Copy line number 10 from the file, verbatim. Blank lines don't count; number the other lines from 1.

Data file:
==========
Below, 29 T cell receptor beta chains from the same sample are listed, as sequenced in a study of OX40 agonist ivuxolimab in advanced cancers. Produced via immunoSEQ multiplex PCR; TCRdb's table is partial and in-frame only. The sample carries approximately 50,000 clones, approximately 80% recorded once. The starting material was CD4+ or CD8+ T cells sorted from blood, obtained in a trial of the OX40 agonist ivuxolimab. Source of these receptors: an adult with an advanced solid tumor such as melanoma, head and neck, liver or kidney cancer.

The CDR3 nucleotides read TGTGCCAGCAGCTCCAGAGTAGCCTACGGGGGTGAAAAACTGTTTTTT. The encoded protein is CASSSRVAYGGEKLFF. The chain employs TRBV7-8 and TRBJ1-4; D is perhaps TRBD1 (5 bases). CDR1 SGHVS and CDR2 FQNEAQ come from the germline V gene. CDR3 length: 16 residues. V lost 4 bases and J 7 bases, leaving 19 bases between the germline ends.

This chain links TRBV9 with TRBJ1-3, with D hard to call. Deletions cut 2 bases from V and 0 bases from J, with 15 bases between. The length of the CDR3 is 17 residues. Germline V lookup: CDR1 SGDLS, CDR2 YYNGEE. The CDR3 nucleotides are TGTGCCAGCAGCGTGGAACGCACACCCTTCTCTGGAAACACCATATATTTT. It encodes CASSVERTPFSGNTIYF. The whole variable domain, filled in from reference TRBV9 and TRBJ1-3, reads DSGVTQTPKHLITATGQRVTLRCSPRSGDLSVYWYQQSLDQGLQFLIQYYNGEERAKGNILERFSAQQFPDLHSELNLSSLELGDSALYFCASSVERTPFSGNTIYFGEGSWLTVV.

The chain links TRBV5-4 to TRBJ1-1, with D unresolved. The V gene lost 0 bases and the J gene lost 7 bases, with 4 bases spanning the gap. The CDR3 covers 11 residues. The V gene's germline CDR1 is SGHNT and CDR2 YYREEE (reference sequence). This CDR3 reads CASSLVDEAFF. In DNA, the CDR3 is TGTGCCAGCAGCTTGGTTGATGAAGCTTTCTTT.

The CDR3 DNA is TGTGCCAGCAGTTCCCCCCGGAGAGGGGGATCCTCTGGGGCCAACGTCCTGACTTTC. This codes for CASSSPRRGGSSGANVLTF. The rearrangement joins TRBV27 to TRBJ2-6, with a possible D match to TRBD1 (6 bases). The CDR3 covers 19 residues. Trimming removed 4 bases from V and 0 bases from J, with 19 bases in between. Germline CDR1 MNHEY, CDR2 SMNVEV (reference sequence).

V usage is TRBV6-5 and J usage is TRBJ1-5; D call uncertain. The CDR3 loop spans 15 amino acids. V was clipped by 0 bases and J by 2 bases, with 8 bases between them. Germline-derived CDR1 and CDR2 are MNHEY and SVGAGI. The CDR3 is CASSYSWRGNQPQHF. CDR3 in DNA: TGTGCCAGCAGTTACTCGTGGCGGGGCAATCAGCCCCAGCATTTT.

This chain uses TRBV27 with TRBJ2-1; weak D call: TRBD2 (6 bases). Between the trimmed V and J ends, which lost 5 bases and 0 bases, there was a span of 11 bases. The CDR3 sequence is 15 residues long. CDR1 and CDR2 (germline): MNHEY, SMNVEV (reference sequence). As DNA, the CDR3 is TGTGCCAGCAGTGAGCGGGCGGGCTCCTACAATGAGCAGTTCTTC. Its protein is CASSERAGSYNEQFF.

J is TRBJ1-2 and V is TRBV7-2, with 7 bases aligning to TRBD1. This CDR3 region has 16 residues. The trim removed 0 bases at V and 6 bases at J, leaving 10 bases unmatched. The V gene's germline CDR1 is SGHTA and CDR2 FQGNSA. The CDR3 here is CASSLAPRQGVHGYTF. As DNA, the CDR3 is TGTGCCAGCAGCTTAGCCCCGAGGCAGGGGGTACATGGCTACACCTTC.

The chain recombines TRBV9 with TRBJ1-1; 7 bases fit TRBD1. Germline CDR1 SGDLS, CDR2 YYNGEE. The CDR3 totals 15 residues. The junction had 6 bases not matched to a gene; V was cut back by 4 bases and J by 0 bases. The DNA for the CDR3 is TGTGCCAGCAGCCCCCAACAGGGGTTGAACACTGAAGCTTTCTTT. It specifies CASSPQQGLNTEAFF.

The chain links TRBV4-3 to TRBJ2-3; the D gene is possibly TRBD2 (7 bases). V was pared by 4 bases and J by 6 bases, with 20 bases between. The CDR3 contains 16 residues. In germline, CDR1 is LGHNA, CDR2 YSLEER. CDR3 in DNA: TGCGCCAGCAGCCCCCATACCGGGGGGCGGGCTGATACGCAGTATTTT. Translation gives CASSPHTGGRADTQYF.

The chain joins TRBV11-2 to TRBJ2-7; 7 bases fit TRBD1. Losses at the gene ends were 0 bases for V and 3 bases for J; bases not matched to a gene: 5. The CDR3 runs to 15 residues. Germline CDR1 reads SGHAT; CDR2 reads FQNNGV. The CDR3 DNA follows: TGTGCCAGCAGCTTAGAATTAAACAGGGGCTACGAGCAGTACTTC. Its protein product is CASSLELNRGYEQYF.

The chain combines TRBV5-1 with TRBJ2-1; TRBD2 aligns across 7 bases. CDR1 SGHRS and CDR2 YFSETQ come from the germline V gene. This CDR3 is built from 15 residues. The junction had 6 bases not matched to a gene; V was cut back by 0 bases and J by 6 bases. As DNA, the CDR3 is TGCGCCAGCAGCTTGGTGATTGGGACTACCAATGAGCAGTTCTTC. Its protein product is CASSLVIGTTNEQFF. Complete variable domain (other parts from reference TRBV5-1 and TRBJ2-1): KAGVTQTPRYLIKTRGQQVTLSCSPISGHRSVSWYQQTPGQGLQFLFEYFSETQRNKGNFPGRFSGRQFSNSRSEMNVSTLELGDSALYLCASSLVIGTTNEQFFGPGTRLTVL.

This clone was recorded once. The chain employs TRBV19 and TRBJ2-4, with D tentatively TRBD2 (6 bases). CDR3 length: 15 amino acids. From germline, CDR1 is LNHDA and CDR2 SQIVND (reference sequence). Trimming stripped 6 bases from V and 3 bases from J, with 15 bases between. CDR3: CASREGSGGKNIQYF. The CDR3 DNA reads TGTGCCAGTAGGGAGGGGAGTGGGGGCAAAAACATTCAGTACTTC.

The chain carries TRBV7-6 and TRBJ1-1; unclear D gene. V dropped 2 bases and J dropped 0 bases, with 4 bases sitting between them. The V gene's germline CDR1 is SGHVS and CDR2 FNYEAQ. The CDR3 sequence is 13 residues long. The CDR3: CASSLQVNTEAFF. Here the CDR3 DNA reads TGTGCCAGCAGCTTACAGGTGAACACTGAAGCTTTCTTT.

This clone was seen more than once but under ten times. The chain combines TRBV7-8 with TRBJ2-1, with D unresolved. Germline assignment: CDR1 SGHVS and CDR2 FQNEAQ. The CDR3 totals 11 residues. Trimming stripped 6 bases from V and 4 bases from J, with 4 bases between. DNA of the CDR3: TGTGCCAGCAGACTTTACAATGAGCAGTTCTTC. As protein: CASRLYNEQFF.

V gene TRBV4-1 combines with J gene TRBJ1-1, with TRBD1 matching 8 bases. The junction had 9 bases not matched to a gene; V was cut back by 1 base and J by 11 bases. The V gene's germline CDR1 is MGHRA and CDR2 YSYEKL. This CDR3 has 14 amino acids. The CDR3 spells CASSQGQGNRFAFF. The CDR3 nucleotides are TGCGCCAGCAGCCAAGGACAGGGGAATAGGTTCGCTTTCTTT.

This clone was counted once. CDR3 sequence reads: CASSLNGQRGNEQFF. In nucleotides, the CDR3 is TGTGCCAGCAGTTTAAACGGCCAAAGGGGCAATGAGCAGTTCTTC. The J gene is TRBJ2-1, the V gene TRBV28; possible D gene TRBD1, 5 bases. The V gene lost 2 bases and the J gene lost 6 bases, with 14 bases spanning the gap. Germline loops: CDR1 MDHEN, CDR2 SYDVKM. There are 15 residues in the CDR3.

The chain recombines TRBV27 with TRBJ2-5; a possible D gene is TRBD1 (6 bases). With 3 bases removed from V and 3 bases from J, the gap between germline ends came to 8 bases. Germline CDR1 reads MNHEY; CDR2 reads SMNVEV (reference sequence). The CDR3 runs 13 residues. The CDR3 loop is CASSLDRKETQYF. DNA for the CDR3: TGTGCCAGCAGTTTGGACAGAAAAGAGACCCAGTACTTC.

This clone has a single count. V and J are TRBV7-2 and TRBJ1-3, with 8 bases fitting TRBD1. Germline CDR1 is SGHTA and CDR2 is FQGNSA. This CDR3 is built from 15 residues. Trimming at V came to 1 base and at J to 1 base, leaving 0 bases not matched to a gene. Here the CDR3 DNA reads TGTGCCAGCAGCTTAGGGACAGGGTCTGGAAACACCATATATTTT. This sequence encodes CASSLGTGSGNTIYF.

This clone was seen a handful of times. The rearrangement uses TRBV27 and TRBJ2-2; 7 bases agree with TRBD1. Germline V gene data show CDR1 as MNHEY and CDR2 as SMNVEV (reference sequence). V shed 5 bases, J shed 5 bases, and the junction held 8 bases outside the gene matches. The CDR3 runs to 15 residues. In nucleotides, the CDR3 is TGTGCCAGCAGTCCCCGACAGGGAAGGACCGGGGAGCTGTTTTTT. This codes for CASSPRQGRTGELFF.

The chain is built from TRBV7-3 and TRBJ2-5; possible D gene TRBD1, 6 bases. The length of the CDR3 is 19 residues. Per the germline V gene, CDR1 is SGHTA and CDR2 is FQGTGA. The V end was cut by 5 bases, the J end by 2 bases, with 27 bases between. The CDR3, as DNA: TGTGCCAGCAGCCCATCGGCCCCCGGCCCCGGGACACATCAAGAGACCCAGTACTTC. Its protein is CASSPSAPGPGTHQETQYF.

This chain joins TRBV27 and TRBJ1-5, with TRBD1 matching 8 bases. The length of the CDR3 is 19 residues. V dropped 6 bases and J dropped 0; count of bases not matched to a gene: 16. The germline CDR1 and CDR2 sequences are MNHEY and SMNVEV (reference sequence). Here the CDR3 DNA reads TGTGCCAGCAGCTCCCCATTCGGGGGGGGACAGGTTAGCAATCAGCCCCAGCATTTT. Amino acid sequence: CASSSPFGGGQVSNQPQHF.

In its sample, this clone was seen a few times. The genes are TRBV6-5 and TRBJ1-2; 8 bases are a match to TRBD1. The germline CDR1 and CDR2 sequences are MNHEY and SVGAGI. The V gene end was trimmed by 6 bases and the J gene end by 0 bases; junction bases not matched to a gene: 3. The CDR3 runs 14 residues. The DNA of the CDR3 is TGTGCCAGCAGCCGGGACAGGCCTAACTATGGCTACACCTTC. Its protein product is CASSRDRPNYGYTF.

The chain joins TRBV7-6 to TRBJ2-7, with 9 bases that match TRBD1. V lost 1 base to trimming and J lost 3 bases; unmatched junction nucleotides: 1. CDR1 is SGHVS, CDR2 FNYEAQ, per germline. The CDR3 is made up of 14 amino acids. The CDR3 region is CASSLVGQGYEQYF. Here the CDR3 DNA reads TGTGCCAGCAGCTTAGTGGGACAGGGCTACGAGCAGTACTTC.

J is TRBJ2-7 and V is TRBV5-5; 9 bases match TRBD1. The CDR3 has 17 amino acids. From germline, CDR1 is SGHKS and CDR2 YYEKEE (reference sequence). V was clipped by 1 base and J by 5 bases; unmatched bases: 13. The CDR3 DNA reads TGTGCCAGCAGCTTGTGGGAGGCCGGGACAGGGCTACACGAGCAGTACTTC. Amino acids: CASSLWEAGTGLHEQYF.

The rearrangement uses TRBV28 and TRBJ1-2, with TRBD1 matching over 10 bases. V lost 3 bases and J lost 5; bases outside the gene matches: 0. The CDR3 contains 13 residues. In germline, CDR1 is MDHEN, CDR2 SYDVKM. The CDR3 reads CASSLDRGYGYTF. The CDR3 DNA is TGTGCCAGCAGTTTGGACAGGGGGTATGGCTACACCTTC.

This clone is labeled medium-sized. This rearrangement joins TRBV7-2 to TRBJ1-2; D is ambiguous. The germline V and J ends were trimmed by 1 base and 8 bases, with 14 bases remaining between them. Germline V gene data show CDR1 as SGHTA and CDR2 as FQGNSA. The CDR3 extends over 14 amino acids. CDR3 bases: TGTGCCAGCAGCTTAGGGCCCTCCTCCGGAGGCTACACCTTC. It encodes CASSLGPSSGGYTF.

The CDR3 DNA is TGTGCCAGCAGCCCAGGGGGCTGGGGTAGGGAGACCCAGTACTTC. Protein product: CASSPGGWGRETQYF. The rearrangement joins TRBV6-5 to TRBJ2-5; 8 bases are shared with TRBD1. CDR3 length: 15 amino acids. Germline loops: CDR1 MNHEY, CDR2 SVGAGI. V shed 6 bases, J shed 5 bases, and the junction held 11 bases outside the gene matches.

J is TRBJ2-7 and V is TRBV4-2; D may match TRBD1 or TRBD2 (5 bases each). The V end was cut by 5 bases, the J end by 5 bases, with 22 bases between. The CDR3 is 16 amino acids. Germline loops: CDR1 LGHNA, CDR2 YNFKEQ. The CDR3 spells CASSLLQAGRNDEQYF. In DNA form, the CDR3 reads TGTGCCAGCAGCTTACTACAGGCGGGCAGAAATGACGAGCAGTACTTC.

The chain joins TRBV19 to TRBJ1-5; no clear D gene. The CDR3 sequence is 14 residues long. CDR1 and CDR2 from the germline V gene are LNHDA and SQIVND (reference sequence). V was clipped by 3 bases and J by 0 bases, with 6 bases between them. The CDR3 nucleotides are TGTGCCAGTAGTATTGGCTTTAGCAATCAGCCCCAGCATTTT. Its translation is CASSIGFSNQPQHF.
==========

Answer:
The chain links TRBV4-3 to TRBJ2-3; the D gene is possibly TRBD2 (7 bases). V was pared by 4 bases and J by 6 bases, with 20 bases between. The CDR3 contains 16 residues. In germline, CDR1 is LGHNA, CDR2 YSLEER. CDR3 in DNA: TGCGCCAGCAGCCCCCATACCGGGGGGCGGGCTGATACGCAGTATTTT. Translation gives CASSPHTGGRADTQYF.